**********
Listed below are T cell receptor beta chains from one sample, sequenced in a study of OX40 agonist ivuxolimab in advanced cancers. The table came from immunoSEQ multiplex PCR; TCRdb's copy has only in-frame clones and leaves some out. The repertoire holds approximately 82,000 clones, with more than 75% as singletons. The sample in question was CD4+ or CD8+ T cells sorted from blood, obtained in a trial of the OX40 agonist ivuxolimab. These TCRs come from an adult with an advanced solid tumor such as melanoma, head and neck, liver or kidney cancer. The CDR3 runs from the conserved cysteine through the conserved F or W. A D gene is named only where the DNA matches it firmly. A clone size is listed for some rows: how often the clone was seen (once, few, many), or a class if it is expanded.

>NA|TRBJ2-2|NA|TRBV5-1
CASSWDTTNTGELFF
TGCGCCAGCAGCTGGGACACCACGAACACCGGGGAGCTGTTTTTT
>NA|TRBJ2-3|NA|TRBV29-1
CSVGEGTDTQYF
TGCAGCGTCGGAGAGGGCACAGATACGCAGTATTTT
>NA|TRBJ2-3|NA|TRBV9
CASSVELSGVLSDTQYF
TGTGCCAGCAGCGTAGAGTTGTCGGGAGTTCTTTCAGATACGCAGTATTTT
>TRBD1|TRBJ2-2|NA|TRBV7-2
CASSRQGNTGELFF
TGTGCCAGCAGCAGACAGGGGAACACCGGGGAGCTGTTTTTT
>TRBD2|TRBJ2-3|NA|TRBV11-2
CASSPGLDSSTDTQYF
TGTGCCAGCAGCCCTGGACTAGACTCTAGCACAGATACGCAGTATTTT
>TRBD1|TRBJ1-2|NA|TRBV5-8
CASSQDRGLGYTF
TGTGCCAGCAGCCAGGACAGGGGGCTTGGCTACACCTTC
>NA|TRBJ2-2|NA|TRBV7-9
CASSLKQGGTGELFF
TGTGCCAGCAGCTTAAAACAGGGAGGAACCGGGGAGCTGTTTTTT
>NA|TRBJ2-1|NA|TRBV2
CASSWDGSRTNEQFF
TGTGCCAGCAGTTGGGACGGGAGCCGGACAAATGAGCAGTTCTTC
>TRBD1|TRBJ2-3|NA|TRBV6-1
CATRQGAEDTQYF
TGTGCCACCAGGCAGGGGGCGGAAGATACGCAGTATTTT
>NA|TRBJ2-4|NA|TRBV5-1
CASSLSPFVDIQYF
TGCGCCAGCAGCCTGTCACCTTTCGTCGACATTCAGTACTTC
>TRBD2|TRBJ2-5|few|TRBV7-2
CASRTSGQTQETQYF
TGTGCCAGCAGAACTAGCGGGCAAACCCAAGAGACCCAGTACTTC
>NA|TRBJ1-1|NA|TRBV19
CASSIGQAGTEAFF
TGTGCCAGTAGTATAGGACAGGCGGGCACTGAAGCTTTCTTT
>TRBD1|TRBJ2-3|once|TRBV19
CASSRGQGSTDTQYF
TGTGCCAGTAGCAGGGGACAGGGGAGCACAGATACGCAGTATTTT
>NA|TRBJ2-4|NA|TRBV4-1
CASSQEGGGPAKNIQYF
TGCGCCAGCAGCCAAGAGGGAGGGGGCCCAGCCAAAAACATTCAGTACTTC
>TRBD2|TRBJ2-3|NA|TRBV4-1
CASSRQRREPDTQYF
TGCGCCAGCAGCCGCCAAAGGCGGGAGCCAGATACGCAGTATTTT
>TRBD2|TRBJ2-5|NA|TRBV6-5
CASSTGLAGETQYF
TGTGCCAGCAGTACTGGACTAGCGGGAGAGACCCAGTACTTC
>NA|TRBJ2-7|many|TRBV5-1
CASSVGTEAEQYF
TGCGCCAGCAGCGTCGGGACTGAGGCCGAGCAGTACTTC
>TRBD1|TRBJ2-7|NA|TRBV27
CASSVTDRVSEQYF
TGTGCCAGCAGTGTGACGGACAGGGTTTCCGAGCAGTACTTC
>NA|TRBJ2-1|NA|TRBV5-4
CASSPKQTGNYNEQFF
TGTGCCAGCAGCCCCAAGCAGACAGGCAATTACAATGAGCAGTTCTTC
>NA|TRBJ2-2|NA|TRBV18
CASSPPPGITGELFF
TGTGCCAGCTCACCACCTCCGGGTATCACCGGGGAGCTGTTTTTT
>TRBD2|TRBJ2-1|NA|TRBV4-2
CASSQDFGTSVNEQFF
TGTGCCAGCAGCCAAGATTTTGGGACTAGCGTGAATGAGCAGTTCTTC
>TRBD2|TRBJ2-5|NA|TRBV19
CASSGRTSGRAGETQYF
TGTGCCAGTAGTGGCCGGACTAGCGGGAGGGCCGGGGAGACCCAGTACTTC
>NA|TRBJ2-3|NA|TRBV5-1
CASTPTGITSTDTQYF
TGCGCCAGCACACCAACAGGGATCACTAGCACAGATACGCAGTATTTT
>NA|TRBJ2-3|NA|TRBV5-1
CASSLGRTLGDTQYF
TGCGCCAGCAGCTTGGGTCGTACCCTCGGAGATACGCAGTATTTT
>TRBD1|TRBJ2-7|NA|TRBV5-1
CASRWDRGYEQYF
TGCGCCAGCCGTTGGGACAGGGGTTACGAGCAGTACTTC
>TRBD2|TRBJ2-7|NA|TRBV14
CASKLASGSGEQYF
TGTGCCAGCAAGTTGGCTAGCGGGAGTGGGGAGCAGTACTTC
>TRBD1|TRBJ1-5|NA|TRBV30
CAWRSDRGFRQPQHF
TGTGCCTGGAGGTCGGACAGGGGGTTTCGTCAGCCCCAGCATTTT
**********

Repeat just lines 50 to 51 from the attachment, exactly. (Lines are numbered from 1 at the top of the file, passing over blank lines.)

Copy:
>NA|TRBJ2-7|many|TRBV5-1
CASSVGTEAEQYF